Ag. Dept. sues government over hemp seeds, says it could hurt state if not planted soon


by Alex Schuman

Posted on May 14, 2014 at 11:52 PM

Updated Wednesday, May 14 at 11:52 PM

LOUISVILLE, Ky. (WHAS11)-- The Kentucky Ag. Commissioner agreed with the DEA to get a permit, but now the DEA responded with a letter saying the state would have to a controlled substance permit

The letter also said the DEA needed to approve any institution ahead of time the Ag. Department wanted to let handle one of the pilot programs.  The Ag. Commissioner said the federal agency is overstepping its bounds and will now challenge those powers in court.   

Jim Higdon is the author of Cornfed Mafia and a member of Industrial Hemp Commission. 

"It would appear that this is sort of you know, the final battle," Higdon said.

The final battle he's referring to is this lawsuit filed by the Kentucky Department of Agritculture against the DEA, U.S. Customs, and Department of Justice and Attorney General Eric Holder.

The lawsuit demands the DEA allow hemp seeds transported from Italy to be let out of Louisville’s airport.

"What we have here are federal overreach,” Ag. Commissioner James Comer said. “We have federal bureacracies that are out of control."

Comer warns the state must plant to seeds before the end of month or they will miss planting season.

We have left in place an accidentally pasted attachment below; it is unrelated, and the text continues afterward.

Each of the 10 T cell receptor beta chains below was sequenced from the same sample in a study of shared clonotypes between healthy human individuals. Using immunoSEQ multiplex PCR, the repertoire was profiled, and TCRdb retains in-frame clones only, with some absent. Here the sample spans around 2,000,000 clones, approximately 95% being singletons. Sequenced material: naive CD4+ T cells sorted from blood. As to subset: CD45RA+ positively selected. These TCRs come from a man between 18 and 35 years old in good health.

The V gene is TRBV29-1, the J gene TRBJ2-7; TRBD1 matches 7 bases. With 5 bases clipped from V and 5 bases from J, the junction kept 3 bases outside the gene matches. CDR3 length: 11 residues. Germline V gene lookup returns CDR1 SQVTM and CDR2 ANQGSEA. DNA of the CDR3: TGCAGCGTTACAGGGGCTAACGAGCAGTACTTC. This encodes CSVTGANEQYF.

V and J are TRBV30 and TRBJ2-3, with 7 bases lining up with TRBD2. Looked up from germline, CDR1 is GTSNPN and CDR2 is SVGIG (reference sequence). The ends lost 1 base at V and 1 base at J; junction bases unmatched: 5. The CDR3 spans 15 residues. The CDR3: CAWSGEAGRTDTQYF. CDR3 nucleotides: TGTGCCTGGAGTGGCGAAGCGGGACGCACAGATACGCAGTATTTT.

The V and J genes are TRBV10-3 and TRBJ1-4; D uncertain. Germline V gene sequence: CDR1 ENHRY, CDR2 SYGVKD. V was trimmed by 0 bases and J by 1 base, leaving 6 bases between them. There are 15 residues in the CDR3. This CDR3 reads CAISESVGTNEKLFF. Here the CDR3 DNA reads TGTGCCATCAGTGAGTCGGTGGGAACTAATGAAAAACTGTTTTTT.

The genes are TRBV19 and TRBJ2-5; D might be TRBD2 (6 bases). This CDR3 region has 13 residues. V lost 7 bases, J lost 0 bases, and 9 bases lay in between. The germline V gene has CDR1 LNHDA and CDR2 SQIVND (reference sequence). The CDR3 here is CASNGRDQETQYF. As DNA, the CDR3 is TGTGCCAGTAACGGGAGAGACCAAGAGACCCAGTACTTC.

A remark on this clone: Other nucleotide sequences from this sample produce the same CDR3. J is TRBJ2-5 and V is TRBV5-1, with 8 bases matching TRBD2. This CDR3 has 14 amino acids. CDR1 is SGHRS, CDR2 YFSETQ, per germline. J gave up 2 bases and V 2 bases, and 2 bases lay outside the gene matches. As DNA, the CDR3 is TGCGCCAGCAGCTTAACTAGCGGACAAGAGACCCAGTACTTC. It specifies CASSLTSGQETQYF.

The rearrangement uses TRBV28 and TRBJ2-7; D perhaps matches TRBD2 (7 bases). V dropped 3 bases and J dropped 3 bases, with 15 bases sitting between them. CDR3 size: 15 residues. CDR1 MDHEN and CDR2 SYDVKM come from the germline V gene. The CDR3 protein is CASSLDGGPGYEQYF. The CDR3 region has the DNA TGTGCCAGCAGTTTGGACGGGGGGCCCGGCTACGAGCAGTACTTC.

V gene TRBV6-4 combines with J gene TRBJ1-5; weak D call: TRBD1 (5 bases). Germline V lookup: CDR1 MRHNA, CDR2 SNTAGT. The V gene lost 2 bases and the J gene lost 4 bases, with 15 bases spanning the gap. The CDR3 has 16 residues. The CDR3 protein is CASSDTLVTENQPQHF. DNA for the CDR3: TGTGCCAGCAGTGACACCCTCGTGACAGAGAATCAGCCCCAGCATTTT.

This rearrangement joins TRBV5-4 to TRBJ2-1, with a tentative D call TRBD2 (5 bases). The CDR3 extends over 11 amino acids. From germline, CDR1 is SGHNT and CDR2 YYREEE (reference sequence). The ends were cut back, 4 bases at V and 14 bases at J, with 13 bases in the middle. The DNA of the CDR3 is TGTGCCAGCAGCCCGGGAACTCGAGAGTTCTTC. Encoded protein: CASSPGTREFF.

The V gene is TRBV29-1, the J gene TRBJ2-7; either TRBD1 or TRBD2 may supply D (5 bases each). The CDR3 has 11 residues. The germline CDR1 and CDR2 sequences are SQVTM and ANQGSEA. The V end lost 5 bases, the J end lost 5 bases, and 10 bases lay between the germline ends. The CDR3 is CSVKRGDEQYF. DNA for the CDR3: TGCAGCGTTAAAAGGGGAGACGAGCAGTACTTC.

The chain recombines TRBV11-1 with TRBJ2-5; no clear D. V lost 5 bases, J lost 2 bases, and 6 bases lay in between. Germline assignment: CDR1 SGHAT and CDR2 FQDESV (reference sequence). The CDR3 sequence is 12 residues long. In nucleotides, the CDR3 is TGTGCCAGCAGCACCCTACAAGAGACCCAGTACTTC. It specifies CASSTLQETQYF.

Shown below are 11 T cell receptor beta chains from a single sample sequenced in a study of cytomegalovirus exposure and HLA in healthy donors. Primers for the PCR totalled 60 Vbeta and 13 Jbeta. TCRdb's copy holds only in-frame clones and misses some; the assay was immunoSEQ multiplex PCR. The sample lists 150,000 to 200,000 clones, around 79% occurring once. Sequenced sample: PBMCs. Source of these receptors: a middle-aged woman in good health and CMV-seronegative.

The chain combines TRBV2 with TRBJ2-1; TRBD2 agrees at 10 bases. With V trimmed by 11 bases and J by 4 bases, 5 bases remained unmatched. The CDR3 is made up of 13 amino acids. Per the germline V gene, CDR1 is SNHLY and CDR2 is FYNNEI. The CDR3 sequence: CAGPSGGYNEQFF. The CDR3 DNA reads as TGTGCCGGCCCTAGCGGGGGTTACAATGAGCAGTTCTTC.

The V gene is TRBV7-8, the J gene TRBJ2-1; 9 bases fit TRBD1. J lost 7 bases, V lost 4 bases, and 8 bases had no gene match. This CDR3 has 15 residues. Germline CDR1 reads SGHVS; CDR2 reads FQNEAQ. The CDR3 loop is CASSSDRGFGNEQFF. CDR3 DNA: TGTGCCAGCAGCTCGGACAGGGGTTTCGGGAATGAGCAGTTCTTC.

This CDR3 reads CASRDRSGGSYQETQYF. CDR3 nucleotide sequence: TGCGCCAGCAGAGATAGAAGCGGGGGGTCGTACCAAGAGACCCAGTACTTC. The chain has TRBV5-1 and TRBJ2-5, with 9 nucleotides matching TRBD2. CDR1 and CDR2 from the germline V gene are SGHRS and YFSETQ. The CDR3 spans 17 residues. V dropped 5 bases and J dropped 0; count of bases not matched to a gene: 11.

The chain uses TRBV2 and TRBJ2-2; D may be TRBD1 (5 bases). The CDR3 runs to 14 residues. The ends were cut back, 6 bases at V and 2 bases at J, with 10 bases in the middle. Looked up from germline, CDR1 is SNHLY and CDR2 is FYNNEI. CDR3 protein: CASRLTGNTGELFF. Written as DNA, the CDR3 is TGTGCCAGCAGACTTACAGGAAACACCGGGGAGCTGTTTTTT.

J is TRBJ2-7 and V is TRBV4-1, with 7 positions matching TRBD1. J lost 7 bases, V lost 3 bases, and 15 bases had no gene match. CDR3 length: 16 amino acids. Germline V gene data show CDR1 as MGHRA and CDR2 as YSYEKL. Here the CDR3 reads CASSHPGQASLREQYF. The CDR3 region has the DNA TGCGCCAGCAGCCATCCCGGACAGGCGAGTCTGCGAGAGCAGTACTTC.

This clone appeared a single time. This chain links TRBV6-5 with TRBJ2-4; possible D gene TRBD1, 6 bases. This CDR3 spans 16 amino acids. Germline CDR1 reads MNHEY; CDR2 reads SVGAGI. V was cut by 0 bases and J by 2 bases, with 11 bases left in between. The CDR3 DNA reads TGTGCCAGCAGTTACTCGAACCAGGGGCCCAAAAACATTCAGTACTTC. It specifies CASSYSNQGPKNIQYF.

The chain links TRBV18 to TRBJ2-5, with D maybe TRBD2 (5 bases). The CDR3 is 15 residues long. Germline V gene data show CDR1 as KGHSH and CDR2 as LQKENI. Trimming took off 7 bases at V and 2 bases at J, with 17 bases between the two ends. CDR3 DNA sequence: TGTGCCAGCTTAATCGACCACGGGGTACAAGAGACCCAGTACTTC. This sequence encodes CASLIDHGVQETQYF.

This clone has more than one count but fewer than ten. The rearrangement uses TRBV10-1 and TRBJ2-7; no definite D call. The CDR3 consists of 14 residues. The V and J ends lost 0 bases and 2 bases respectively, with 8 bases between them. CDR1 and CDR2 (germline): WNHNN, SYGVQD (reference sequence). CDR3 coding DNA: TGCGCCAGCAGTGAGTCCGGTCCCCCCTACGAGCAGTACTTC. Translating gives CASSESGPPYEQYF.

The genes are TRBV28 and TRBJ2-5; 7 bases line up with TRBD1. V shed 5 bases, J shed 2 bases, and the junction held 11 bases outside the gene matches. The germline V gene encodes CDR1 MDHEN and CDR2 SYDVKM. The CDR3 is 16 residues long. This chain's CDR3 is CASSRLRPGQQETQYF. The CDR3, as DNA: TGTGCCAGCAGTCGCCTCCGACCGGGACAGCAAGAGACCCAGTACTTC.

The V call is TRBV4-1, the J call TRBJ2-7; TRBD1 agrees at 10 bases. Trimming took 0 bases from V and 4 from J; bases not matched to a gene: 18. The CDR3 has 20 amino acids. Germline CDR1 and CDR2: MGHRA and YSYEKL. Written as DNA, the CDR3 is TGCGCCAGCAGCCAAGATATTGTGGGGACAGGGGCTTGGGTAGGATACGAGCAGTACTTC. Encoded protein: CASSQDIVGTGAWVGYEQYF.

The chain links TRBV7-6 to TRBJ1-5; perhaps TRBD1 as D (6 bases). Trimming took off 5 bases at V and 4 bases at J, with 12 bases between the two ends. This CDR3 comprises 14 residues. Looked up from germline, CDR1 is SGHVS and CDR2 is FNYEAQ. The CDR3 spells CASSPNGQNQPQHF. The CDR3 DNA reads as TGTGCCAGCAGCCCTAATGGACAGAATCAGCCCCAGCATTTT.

"They're clearly stalling to help us miss that window of opportunity," Comer said.

The lawsuit argues both Kentucky and federal law permit hemp to be grown as part of pilot programs.  Kentucky planned on overseeing eight different programs. 

The lawsuit claims not letting farmers plant the seeds could cause immediate and irreparable harm to the state  and make Kentucky less competitive than other states allowed to have pilot programs.

"Well it's in the DEA's interest to maintain the power it's always had and they find that power eroding by the changes both here in Kentucky and other states.  So this is their last gasp from trying to stop Kentucky from growing hemp this growing season," Higdon said.

The Ag. Commissioner wants to a federal district court hear the case by the end of the week so farmers will have time to start planting.

If the state does win this court case it will mean the DEA cannot force any state to get a controlled substance permit when importing industrial hemp.